Keller-Heartt Blog: June 2016
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Testing and Maximizing Energy Efficiency in Engine Oil

Today’s engines are better designed for low-viscosity oils and synthetic oils. This shift towards oils that maintain viscosity more effectively at extreme temperatures means there are plenty of options for conserving energy. They key to that for drivers and fleet managers is to understand how to accurately fit the demands of an engine and maximize energy savings, as these updates can revitalize an operation, even when the energy conservation is just a small percentage higher.

However, there is no magic trick or steadfast method of concluding with certainty that an oil can conserve energy in your specific circumstances, until after it has been purchased. This makes it tough to take a risk with a new lubricant. An API Service Symbol may specify that an oil for gasoline engines has “Energy Conserving” properties, or you may assume that a low-viscosity, synthetic oil will be more efficient for your diesel engine. While these are helpful hints, the most accurate way to measure energy efficiency is through controlled testing, as oil specifications cannot account for every variable in your specific engine.  

In any machine, an increased total output or decreased operating temperature can indicate energy conservation when switching to a new lubricant. In motor vehicles, the indicator is especially obvious: fuel consumption. An engine uses more energy, and therefore more fuel, when it must work against greater friction. Since low-viscosity oil is thinner, it flows easily and requires less energy to pump through the system. But, depending on special temperature conditions and manufacturer recommendations, simply switching to the lowest viscosity may not improve energy efficiency in all vehicles. Finding the proper balance is a deeper process.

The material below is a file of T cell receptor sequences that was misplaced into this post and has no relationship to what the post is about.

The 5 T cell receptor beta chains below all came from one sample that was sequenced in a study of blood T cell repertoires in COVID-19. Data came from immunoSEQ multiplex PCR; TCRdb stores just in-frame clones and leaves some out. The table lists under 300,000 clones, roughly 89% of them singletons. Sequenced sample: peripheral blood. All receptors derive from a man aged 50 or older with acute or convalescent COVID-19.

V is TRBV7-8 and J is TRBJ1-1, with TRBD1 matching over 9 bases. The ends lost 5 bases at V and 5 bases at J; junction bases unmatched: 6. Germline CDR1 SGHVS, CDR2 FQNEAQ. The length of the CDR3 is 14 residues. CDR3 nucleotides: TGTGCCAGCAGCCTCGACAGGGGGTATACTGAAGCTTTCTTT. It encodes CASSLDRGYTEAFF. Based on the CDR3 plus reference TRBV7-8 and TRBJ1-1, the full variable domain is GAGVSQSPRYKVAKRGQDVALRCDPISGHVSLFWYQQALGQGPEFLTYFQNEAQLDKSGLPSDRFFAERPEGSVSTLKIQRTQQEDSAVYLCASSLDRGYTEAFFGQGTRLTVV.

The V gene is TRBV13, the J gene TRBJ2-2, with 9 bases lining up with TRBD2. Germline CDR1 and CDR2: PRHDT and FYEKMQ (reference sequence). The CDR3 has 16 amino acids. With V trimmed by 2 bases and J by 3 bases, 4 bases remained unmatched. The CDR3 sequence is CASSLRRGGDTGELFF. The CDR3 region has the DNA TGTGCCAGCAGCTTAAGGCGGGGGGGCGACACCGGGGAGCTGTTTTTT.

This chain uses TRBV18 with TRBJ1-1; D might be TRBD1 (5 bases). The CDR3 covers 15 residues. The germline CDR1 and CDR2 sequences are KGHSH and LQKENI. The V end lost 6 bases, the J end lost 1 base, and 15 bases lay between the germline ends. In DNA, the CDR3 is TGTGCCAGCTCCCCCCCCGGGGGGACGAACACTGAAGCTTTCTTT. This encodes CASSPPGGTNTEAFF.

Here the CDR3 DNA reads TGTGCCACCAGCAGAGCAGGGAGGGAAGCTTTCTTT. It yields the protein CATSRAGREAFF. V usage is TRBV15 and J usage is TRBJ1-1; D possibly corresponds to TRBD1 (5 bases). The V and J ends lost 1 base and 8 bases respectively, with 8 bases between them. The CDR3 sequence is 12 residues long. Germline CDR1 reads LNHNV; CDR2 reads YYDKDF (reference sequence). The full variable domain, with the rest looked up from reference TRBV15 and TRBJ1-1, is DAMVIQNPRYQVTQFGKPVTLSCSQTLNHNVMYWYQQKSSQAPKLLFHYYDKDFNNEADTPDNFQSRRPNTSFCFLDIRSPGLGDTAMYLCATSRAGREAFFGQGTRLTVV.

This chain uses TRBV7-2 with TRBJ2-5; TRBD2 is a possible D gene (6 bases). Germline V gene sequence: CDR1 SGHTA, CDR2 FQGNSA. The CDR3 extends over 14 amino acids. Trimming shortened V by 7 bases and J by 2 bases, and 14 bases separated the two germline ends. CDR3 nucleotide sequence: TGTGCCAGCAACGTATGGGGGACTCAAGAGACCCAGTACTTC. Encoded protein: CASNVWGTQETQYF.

Testing energy efficiency between different, multi-grade motor oils requires that all other variables are controlled in order to calculate the true benefits. Speed, temperature, load, driving conditions, and the amount of oil must be consistent when calculating fuel consumption between two or more oils. Noticeable decreases in fuel consumption may not be evident in one or two vehicles, this method works best when measuring savings on the fleet as a whole.

By measuring and calculating fuel consumption over the course of several months, you will find a more correct fit for your engine, especially when testing between two similar oils. While weighing the pros and cons of purchasing a new, possibly more expensive oil, the tangible data provided by recording fuel consumption can validate a financial investment and give an indication of a possible trade-off between fuel efficiency and wear protection.


To find the most energy-efficient oil for your engine, browse Keller Heartt’s full selection of Motor Oil, featuring trusted brands like Shell, Pennzoil, Quaker State and more. 

When to Switch to Extended Life Coolants

As technology advances and newer diesel engines prove to produce greater heat, the quality of one’s coolant becomes just as important as the quality of one’s motor oil in order to draw heat away from the engine. The case for Extended Life Coolants (ELCs) is strong in light and heavy-duty diesel engines due to the Organic Acid Technology (OAT) in ELCs and the benefits that this technology brings.

Unlike conventional coolants that use inorganic compounds, such as silicates, ELCs use organic acids that are less abrasive and corrosive, especially to materials like aluminum and magnesium. These OAT additives protect the parts of metal surfaces that are most vulnerable to corrosion rather than the entire surface, meaning that only a portion of the compounds deplete at once, therefore extending the life of the coolant. This decreases the need for frequent maintenance and additional silicate additives, and it also decreases labor costs for fleets and other operations.